Any light on this from the Austrain perspective I value so much would be a real benefit.
I am aware of Scott Sumner’s work, but have not read it. So I don’t want to comment on it. The idea of targetting nominal GDP has been around for years. It is an alternative to targetting some price index (level or growth rate). Targetting macro variables inevitably involves forecasting models; the exercise quickly takes on the attributes of central palnning.
Sumner references Hayek as seeking to have the monetary system stabilize MV. I’ve heard and read this from Larry White and George Selgin as well.
What makes sense to me is to freeze the base money supply, but I’m thinking about this stuff entirely from reading other’s summaries, so I’m not confident in my understanding. The Austrian cycle makes a great deal of sense in terms of the relative price distortions of inflation and the inevitable malinvestments being revealed by rising input prices, just as we saw in the housing market where housing inputs like copper (and labor of course) went into the stratosphere.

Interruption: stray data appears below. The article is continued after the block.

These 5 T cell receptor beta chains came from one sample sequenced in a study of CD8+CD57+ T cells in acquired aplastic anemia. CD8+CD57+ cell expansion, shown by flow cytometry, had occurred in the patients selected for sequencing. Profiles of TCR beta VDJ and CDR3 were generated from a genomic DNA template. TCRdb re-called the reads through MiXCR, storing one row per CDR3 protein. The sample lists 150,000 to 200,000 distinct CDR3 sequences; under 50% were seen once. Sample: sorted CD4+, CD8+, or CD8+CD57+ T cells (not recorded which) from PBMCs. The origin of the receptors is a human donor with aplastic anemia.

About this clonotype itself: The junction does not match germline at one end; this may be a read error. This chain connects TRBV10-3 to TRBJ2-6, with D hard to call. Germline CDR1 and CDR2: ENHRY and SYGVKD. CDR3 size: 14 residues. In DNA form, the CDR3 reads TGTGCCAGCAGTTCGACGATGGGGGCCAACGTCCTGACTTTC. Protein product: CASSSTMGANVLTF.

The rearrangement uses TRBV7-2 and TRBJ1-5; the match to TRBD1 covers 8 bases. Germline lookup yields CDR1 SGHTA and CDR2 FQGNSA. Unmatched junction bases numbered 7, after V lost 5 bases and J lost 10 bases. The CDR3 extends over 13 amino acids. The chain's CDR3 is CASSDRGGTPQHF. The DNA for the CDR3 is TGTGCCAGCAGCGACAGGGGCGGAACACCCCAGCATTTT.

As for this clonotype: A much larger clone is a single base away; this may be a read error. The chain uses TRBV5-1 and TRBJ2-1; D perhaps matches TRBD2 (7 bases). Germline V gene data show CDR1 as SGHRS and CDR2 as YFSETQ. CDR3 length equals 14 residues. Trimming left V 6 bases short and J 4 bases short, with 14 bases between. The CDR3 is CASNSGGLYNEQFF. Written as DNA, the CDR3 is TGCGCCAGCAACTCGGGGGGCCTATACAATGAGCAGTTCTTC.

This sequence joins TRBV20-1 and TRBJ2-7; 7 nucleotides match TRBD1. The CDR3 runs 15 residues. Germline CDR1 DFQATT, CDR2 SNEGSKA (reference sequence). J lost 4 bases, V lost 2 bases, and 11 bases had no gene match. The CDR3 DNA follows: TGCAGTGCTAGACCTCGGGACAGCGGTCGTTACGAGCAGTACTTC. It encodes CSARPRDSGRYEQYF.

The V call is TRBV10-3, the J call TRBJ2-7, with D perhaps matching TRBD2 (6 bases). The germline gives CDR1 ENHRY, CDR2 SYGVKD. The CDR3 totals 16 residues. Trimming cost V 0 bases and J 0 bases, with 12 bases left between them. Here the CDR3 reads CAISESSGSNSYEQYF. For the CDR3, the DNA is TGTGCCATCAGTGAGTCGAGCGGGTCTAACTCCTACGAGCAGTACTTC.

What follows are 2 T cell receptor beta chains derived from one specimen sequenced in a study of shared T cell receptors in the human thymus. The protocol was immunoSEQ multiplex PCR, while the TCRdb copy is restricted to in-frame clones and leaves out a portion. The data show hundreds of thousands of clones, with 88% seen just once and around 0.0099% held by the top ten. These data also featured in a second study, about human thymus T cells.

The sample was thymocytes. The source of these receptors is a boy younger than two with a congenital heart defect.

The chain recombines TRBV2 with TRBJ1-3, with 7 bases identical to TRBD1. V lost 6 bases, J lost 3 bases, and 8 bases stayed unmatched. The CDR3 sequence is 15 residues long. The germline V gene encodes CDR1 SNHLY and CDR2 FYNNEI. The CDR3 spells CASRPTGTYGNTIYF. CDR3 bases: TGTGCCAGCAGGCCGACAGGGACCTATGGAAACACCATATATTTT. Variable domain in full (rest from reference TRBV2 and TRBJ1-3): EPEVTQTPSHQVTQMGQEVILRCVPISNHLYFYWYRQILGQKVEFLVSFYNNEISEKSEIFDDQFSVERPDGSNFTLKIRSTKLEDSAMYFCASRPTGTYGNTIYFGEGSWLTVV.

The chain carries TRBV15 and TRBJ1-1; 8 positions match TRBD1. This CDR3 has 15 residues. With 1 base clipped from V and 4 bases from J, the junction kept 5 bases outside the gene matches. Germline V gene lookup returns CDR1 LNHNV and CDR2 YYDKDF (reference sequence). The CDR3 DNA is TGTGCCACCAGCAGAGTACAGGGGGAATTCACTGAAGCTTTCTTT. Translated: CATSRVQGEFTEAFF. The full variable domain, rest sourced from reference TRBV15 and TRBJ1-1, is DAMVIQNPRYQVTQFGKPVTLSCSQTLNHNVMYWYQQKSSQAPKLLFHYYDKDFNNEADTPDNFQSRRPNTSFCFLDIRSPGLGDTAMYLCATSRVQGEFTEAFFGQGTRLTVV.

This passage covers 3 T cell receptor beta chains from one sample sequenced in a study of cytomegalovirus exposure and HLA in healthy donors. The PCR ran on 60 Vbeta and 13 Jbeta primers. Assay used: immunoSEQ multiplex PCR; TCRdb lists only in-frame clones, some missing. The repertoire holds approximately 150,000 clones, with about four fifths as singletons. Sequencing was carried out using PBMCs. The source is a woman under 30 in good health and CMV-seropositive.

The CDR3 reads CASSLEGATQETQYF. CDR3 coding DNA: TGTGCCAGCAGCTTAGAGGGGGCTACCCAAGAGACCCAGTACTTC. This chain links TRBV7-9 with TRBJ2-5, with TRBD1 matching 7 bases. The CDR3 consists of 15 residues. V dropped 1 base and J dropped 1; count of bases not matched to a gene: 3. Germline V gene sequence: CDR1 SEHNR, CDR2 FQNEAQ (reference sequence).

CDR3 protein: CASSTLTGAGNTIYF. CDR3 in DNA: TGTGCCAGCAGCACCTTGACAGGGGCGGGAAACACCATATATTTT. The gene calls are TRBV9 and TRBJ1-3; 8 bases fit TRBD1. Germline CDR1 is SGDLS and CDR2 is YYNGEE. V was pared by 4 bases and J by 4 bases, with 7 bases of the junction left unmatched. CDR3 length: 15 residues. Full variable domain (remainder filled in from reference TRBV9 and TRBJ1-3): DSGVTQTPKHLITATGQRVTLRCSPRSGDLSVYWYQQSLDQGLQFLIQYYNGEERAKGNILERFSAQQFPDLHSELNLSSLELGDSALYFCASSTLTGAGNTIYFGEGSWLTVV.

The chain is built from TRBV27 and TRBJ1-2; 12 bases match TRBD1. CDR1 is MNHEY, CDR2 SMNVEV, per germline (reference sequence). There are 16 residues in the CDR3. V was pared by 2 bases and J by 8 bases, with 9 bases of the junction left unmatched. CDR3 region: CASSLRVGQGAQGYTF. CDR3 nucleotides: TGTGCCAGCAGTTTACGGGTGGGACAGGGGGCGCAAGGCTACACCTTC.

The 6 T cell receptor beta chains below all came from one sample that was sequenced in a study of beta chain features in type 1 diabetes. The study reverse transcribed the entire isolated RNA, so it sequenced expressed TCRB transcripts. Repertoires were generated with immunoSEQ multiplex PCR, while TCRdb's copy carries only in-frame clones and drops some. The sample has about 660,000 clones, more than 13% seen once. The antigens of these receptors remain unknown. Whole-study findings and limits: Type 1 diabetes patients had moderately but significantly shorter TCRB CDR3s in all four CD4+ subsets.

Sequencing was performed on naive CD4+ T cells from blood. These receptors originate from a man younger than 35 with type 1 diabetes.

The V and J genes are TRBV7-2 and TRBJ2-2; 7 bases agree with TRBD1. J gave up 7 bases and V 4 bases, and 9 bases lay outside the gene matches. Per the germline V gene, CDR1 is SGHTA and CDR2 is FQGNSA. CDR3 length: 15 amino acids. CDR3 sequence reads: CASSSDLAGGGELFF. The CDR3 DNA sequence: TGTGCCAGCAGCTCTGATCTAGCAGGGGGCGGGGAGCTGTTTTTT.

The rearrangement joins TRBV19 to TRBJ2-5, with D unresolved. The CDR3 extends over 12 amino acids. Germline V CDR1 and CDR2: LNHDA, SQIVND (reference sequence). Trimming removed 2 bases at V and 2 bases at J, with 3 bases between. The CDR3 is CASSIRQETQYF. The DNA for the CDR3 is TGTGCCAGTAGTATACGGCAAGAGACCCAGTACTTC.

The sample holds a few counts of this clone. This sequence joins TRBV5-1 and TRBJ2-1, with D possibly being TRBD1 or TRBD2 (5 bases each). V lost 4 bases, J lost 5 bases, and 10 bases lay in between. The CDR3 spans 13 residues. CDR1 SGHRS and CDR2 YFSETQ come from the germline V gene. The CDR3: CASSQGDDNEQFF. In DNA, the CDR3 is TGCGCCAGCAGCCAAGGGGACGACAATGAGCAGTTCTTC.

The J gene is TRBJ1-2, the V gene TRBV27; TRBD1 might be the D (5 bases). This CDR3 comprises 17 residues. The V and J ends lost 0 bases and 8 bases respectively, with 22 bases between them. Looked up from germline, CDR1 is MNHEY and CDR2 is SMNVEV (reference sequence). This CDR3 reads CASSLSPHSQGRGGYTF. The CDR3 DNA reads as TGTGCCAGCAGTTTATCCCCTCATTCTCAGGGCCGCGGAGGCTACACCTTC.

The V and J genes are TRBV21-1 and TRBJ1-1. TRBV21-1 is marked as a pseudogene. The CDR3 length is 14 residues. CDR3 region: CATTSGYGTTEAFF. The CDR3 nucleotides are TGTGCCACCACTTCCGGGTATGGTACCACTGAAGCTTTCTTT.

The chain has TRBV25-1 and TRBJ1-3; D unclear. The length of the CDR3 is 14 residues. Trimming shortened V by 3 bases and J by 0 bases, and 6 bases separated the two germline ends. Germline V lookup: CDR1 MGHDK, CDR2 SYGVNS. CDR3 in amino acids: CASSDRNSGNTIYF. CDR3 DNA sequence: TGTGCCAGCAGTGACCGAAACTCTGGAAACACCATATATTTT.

All of that makes sense. An unchanging supply of base money, with broader supplies expanding and contracting based on market conditions and bank lending makes sense. But this other stuff with the monetary policy and targets doesn’t really make sense to me.
Am I missing something? Or is it more macro fantasy-land?
You are asking good questions. “Stabilizing MV” sound simple, but is anything but. M is reported weekly, but subject to revisions. V is not available in real time. Policymakers end up using forecasting models, which are problemmatic on a number of grounds.
Freezing base money would be easy, but would have created serious problems had it been in place in the 1990s. The Fall of the Berlin Wall and collapse of the Soviet Union brought a huge demand for US currency. More than half of US currency is now outside the country. What would the Fed have done?
[…] or contradicts many basic lessons about the allocation of scarce resources among competing ends. Mario Rizzo feels the same way: Keynesianism is not concerned with the allocation of resources and related […]
Stabilizing MV doesn’t require knowledge of M or V individually but only of MV itself–that is, a flow measure of spending. Measures of V are necessarily calculated using prior MV data.